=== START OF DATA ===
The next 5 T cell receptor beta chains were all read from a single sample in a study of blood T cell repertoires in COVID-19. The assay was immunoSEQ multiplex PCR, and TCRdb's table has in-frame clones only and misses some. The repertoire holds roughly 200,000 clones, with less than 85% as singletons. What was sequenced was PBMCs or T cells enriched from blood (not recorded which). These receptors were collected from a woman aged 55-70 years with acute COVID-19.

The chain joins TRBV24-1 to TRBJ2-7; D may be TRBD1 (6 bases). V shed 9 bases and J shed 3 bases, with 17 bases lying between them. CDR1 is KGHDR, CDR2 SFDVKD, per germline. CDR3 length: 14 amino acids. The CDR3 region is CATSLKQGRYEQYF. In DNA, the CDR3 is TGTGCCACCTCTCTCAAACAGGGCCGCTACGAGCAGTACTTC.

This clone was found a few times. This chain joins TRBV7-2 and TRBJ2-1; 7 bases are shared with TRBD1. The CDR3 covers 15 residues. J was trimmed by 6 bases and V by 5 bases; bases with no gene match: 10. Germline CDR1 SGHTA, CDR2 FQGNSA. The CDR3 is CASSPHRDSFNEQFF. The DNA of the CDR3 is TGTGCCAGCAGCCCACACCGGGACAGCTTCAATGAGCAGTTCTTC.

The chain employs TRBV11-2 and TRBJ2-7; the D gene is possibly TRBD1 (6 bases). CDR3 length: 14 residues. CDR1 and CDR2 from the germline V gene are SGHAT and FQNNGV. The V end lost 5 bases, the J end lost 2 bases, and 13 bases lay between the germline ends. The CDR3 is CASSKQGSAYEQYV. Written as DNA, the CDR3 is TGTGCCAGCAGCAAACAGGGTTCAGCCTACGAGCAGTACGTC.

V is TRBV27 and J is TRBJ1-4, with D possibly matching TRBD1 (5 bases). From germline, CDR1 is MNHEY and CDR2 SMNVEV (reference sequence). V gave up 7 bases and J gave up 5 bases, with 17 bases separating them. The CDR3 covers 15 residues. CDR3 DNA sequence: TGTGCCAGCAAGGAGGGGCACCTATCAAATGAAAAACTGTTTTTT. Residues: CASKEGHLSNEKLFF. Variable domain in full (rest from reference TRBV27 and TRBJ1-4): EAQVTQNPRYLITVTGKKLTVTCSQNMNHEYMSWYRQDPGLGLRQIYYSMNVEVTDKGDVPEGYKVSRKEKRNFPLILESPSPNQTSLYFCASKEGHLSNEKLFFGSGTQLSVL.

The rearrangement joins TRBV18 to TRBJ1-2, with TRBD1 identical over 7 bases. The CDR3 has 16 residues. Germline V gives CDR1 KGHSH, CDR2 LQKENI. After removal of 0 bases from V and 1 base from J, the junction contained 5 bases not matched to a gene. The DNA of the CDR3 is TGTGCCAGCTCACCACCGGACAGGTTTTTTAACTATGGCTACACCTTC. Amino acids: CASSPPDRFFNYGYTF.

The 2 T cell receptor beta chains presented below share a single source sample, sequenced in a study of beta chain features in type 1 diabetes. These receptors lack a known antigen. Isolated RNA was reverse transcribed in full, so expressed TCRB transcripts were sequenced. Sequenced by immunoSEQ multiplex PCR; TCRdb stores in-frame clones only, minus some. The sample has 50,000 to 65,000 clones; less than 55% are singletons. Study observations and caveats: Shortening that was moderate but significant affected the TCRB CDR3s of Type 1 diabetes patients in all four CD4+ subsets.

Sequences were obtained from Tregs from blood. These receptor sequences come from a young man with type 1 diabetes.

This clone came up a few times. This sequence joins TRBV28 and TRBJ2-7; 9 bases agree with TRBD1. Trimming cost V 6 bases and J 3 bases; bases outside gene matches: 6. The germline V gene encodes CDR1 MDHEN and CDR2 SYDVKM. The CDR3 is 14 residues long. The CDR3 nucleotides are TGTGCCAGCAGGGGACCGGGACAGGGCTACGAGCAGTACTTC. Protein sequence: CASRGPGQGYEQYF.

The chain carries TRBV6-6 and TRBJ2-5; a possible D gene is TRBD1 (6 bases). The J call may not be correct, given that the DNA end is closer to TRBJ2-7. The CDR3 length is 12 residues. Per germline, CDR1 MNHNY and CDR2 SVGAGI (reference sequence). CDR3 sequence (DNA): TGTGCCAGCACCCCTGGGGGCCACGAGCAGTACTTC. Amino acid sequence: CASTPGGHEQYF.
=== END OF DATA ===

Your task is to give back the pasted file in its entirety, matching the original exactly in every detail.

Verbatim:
The next 5 T cell receptor beta chains were all read from a single sample in a study of blood T cell repertoires in COVID-19. The assay was immunoSEQ multiplex PCR, and TCRdb's table has in-frame clones only and misses some. The repertoire holds roughly 200,000 clones, with less than 85% as singletons. What was sequenced was PBMCs or T cells enriched from blood (not recorded which). These receptors were collected from a woman aged 55-70 years with acute COVID-19.

The chain joins TRBV24-1 to TRBJ2-7; D may be TRBD1 (6 bases). V shed 9 bases and J shed 3 bases, with 17 bases lying between them. CDR1 is KGHDR, CDR2 SFDVKD, per germline. CDR3 length: 14 amino acids. The CDR3 region is CATSLKQGRYEQYF. In DNA, the CDR3 is TGTGCCACCTCTCTCAAACAGGGCCGCTACGAGCAGTACTTC.

This clone was found a few times. This chain joins TRBV7-2 and TRBJ2-1; 7 bases are shared with TRBD1. The CDR3 covers 15 residues. J was trimmed by 6 bases and V by 5 bases; bases with no gene match: 10. Germline CDR1 SGHTA, CDR2 FQGNSA. The CDR3 is CASSPHRDSFNEQFF. The DNA of the CDR3 is TGTGCCAGCAGCCCACACCGGGACAGCTTCAATGAGCAGTTCTTC.

The chain employs TRBV11-2 and TRBJ2-7; the D gene is possibly TRBD1 (6 bases). CDR3 length: 14 residues. CDR1 and CDR2 from the germline V gene are SGHAT and FQNNGV. The V end lost 5 bases, the J end lost 2 bases, and 13 bases lay between the germline ends. The CDR3 is CASSKQGSAYEQYV. Written as DNA, the CDR3 is TGTGCCAGCAGCAAACAGGGTTCAGCCTACGAGCAGTACGTC.

V is TRBV27 and J is TRBJ1-4, with D possibly matching TRBD1 (5 bases). From germline, CDR1 is MNHEY and CDR2 SMNVEV (reference sequence). V gave up 7 bases and J gave up 5 bases, with 17 bases separating them. The CDR3 covers 15 residues. CDR3 DNA sequence: TGTGCCAGCAAGGAGGGGCACCTATCAAATGAAAAACTGTTTTTT. Residues: CASKEGHLSNEKLFF. Variable domain in full (rest from reference TRBV27 and TRBJ1-4): EAQVTQNPRYLITVTGKKLTVTCSQNMNHEYMSWYRQDPGLGLRQIYYSMNVEVTDKGDVPEGYKVSRKEKRNFPLILESPSPNQTSLYFCASKEGHLSNEKLFFGSGTQLSVL.

The rearrangement joins TRBV18 to TRBJ1-2, with TRBD1 identical over 7 bases. The CDR3 has 16 residues. Germline V gives CDR1 KGHSH, CDR2 LQKENI. After removal of 0 bases from V and 1 base from J, the junction contained 5 bases not matched to a gene. The DNA of the CDR3 is TGTGCCAGCTCACCACCGGACAGGTTTTTTAACTATGGCTACACCTTC. Amino acids: CASSPPDRFFNYGYTF.

The 2 T cell receptor beta chains presented below share a single source sample, sequenced in a study of beta chain features in type 1 diabetes. These receptors lack a known antigen. Isolated RNA was reverse transcribed in full, so expressed TCRB transcripts were sequenced. Sequenced by immunoSEQ multiplex PCR; TCRdb stores in-frame clones only, minus some. The sample has 50,000 to 65,000 clones; less than 55% are singletons. Study observations and caveats: Shortening that was moderate but significant affected the TCRB CDR3s of Type 1 diabetes patients in all four CD4+ subsets.

Sequences were obtained from Tregs from blood. These receptor sequences come from a young man with type 1 diabetes.

This clone came up a few times. This sequence joins TRBV28 and TRBJ2-7; 9 bases agree with TRBD1. Trimming cost V 6 bases and J 3 bases; bases outside gene matches: 6. The germline V gene encodes CDR1 MDHEN and CDR2 SYDVKM. The CDR3 is 14 residues long. The CDR3 nucleotides are TGTGCCAGCAGGGGACCGGGACAGGGCTACGAGCAGTACTTC. Protein sequence: CASRGPGQGYEQYF.

The chain carries TRBV6-6 and TRBJ2-5; a possible D gene is TRBD1 (6 bases). The J call may not be correct, given that the DNA end is closer to TRBJ2-7. The CDR3 length is 12 residues. Per germline, CDR1 MNHNY and CDR2 SVGAGI (reference sequence). CDR3 sequence (DNA): TGTGCCAGCACCCCTGGGGGCCACGAGCAGTACTTC. Amino acid sequence: CASTPGGHEQYF.